5. Otitis Media
Otitis Media is commonly referred to as a middle ear infection. The middle ear is the space between the eardrum and the inner ear. This space can become infected by a bacteria or virus often causing inflammation, pain, and fluid build up. The pathogen may enter the middle ear through the eustachian tubes, which run from behind the nasal passages into the middle ear. The passage normally regulates air pressure and drains fluids from the middle ear.
This type of infection is especially common in children, often causing them to cry more often, have difficulties sleeping, develop a fever or headache, lose their appetite or a temporarily decrease their hearing. As an adult, you may notice ear pain, drainage, and loss of hearing if you have developed one.
It is recommended to see a doctor in the case of persistent ear pain or if you have discharge leaking from the ear canal. Although it is common for these types of infections to be able to resolve on their own, treatment may be available to help recovery and manage resulting pain. By taking precautions to combat and reduce the frequency of developing colds and respiratory infections, they may be able to be prevented.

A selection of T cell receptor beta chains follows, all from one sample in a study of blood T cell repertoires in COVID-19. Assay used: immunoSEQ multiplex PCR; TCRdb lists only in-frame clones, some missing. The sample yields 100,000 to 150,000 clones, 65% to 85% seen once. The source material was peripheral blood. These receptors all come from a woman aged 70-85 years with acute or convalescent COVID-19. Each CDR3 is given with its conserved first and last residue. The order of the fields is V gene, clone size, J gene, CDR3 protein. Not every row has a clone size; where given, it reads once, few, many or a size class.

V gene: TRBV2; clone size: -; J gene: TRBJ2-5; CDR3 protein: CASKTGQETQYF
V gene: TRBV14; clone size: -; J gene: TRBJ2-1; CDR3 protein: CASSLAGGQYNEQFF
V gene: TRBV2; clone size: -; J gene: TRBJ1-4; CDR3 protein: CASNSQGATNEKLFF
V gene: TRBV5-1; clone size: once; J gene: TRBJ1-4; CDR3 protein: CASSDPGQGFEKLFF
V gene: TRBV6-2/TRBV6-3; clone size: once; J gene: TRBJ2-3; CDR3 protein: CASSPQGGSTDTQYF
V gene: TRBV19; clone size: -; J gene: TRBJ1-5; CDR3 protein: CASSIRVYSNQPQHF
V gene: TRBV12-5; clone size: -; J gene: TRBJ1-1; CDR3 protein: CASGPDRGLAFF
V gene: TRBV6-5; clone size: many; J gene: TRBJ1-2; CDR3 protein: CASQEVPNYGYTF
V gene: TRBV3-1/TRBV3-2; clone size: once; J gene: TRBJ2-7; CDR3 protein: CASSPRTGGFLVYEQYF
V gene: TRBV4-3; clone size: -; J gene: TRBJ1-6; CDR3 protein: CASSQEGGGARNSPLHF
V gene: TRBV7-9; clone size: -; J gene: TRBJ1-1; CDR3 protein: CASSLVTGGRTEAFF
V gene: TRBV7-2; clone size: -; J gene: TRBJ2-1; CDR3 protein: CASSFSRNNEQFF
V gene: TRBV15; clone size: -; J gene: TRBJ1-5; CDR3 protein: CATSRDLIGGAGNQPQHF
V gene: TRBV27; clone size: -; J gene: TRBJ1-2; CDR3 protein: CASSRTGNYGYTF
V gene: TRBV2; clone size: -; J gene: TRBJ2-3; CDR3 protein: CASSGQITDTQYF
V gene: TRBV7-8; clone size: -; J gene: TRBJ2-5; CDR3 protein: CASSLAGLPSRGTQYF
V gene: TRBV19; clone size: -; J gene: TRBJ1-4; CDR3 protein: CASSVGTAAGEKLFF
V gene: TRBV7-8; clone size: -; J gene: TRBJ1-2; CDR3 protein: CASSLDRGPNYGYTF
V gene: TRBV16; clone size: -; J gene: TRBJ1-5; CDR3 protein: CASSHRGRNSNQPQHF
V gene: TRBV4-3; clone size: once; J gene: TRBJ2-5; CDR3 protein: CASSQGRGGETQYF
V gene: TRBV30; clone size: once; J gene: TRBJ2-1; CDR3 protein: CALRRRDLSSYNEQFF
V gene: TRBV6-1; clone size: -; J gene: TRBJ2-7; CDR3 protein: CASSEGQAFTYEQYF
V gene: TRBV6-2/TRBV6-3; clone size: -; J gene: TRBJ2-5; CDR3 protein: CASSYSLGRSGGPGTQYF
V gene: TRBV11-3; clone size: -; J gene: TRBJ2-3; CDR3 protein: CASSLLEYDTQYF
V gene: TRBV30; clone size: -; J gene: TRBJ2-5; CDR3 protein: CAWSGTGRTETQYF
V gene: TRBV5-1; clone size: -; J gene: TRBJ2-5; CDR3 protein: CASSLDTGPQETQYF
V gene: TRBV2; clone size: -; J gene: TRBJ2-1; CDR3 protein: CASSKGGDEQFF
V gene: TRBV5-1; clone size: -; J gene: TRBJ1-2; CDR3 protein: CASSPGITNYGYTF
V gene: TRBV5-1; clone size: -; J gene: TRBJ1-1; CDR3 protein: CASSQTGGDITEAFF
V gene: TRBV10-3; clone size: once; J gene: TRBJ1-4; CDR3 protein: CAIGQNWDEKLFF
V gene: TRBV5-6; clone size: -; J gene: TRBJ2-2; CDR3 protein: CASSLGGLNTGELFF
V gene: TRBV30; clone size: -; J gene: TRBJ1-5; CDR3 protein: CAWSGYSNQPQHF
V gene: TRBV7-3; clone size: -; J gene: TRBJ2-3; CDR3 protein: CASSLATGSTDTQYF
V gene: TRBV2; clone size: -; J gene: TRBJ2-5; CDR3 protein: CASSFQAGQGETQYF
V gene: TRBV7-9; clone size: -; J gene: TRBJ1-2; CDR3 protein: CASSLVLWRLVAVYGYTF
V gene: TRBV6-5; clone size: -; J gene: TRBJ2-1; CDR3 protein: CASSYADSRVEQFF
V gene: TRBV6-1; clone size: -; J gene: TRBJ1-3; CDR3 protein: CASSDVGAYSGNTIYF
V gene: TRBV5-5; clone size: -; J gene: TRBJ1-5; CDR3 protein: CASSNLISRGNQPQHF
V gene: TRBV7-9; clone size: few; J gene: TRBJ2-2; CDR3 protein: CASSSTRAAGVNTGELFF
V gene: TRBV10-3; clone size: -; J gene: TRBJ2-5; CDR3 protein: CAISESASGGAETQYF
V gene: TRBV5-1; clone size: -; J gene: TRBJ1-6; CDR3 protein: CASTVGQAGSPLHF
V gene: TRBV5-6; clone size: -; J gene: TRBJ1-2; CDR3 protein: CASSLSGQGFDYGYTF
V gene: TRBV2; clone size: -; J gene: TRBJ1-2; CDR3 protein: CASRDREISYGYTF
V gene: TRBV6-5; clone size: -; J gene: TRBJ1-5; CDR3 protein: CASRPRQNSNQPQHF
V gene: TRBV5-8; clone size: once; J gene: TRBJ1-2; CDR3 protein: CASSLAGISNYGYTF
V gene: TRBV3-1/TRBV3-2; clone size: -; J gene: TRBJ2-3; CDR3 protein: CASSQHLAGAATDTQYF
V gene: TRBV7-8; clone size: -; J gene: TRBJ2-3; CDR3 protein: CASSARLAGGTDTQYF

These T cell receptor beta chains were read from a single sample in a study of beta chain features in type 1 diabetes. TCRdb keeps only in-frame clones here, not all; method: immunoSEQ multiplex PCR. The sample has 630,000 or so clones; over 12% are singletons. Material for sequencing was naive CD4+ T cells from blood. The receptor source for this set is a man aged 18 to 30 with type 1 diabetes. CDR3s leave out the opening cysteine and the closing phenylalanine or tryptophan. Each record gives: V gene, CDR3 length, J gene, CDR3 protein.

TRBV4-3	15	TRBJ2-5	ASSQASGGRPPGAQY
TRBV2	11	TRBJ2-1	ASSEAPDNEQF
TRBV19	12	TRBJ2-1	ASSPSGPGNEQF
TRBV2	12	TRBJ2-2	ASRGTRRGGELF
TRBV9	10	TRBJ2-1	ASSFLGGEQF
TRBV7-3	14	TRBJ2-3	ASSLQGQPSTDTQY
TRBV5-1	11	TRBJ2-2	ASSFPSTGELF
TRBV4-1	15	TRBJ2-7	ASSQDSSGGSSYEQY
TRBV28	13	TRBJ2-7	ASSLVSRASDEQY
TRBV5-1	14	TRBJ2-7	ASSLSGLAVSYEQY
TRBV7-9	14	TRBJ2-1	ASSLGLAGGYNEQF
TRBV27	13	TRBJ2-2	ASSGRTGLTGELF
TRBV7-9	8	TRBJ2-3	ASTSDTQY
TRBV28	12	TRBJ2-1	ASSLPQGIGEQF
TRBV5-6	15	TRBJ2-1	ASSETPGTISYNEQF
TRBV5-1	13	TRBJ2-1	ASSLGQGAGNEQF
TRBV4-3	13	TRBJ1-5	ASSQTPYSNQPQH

There are many types of infections that can occur throughout the body, each of which has the potential to progress into more serious complications. Make sure to consult a doctor so that they can offer you a course of treatment. Never hesitate to address any symptoms you may have, as early treatment often results in an easy and fast resolution of the symptoms. By taking steps to boost your immune system around flu season, watching your diet and stress levels, and washing your hands regularly, you can reduce the likelihood of developing infections.